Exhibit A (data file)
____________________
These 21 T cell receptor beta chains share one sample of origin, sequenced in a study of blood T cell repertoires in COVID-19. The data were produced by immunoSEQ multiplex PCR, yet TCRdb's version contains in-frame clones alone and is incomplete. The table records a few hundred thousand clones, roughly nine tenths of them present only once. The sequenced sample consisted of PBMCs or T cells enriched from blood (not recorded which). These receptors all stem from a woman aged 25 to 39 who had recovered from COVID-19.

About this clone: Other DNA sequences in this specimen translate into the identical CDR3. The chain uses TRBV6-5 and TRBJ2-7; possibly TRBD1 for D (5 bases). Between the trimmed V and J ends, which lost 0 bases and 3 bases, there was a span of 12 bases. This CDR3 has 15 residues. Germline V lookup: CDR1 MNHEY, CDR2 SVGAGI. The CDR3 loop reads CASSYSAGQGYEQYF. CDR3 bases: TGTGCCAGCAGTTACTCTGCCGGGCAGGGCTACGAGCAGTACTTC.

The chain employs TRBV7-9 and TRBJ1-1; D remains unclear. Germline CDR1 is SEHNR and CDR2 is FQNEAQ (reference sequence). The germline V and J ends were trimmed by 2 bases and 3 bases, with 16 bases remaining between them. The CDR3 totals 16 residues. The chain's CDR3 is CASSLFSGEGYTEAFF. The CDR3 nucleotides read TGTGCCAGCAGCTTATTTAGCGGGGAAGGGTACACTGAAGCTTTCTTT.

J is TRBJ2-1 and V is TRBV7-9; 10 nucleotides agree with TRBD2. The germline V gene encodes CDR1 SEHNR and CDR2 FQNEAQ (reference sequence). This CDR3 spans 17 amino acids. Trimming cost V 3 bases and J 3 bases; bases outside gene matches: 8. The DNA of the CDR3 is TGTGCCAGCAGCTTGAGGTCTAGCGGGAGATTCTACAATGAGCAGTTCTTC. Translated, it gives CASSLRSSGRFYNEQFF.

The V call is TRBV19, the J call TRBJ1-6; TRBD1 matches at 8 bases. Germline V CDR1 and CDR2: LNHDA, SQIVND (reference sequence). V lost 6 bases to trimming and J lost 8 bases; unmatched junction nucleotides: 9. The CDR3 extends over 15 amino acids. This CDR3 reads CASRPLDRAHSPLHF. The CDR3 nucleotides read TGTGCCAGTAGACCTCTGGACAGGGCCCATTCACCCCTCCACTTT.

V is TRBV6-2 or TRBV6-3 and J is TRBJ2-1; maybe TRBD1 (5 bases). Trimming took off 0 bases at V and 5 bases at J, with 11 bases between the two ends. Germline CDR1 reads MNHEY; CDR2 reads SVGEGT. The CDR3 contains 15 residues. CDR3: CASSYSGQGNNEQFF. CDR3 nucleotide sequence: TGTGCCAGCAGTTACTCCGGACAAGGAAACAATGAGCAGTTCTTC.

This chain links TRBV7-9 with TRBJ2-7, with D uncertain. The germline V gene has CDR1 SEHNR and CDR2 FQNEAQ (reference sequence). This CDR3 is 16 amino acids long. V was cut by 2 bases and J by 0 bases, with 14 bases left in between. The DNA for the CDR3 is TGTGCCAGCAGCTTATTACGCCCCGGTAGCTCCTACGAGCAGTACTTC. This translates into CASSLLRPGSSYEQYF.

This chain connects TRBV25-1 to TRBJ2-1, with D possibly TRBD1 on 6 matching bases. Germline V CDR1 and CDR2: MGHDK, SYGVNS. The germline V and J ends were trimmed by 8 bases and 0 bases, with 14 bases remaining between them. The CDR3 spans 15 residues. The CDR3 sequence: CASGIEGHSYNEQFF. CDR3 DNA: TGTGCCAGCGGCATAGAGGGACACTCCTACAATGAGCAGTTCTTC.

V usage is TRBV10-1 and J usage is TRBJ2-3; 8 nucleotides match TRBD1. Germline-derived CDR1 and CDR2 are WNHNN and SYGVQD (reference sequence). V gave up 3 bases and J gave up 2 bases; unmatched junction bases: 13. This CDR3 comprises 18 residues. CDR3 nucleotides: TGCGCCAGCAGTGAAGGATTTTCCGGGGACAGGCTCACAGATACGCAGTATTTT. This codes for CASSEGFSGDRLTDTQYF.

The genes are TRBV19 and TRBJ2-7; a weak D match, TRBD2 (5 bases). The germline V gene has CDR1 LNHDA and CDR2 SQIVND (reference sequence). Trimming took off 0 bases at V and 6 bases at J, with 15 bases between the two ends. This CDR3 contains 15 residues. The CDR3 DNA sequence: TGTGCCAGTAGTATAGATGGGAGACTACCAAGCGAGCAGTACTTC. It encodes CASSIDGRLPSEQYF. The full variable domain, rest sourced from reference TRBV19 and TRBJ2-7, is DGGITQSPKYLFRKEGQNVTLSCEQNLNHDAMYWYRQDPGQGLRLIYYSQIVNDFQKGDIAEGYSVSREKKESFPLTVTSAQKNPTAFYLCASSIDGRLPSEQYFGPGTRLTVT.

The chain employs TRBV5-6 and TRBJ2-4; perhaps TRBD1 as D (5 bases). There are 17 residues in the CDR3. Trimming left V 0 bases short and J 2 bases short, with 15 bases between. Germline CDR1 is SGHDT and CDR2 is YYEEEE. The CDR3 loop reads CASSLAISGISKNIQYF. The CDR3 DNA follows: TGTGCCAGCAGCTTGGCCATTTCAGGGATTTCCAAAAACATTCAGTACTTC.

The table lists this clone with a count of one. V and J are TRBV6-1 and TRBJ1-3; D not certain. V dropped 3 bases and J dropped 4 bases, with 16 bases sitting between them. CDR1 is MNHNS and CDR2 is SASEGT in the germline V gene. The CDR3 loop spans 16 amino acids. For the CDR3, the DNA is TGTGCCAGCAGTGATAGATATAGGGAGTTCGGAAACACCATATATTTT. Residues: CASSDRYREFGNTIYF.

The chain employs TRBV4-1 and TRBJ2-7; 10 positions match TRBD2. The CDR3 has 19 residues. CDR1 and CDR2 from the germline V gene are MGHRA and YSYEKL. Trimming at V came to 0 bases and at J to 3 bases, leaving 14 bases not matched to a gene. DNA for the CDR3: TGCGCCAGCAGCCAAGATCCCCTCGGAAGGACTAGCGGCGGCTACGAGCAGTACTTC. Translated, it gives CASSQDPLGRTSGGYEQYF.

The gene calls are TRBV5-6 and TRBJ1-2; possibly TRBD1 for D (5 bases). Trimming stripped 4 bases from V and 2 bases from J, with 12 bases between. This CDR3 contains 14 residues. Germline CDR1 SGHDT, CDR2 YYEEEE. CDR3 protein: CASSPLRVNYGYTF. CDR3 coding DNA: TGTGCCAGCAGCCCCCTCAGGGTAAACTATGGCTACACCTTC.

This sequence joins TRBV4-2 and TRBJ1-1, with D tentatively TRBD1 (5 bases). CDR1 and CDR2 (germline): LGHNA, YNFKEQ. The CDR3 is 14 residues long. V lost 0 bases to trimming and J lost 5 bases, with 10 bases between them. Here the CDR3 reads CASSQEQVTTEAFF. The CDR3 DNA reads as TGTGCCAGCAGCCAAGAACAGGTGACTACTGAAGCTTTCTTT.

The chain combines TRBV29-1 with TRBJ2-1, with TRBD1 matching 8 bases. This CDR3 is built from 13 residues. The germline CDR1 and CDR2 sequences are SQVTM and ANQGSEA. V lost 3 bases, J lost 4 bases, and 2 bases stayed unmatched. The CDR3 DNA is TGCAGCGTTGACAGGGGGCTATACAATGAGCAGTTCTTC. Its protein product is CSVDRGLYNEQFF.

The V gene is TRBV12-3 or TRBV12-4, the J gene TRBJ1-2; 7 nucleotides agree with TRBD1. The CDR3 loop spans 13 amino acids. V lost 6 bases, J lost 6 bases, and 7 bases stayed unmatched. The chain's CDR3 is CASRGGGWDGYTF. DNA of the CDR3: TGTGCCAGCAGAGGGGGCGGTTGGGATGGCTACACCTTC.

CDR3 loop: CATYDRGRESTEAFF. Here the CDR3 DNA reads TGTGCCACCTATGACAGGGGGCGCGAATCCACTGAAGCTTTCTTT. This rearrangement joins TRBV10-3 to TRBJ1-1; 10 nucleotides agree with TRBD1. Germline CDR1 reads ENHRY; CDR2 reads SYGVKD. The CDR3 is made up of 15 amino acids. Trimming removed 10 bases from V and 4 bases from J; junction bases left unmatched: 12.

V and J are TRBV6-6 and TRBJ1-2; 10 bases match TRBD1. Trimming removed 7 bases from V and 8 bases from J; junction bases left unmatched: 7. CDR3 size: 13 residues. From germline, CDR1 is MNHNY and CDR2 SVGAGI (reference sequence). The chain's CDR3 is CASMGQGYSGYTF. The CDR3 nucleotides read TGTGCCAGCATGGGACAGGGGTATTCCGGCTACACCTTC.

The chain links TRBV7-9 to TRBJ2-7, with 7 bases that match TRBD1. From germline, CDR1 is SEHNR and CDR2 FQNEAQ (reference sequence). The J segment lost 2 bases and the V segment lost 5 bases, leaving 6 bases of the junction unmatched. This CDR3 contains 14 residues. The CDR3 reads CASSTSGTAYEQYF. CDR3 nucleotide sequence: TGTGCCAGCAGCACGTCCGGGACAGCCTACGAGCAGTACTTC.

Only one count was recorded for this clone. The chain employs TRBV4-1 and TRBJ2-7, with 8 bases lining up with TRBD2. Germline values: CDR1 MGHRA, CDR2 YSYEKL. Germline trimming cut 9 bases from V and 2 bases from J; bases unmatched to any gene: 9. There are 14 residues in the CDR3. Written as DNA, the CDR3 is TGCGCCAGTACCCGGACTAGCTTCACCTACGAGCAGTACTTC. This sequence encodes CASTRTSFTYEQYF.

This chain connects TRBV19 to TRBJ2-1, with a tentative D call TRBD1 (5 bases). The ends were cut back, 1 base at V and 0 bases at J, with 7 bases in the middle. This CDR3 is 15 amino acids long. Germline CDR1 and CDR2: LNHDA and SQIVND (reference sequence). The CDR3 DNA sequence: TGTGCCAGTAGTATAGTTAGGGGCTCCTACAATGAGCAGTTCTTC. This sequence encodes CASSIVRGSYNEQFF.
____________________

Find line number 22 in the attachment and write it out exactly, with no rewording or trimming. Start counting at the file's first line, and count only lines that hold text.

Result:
This chain connects TRBV19 to TRBJ2-1, with a tentative D call TRBD1 (5 bases). The ends were cut back, 1 base at V and 0 bases at J, with 7 bases in the middle. This CDR3 is 15 amino acids long. Germline CDR1 and CDR2: LNHDA and SQIVND (reference sequence). The CDR3 DNA sequence: TGTGCCAGTAGTATAGTTAGGGGCTCCTACAATGAGCAGTTCTTC. This sequence encodes CASSIVRGSYNEQFF.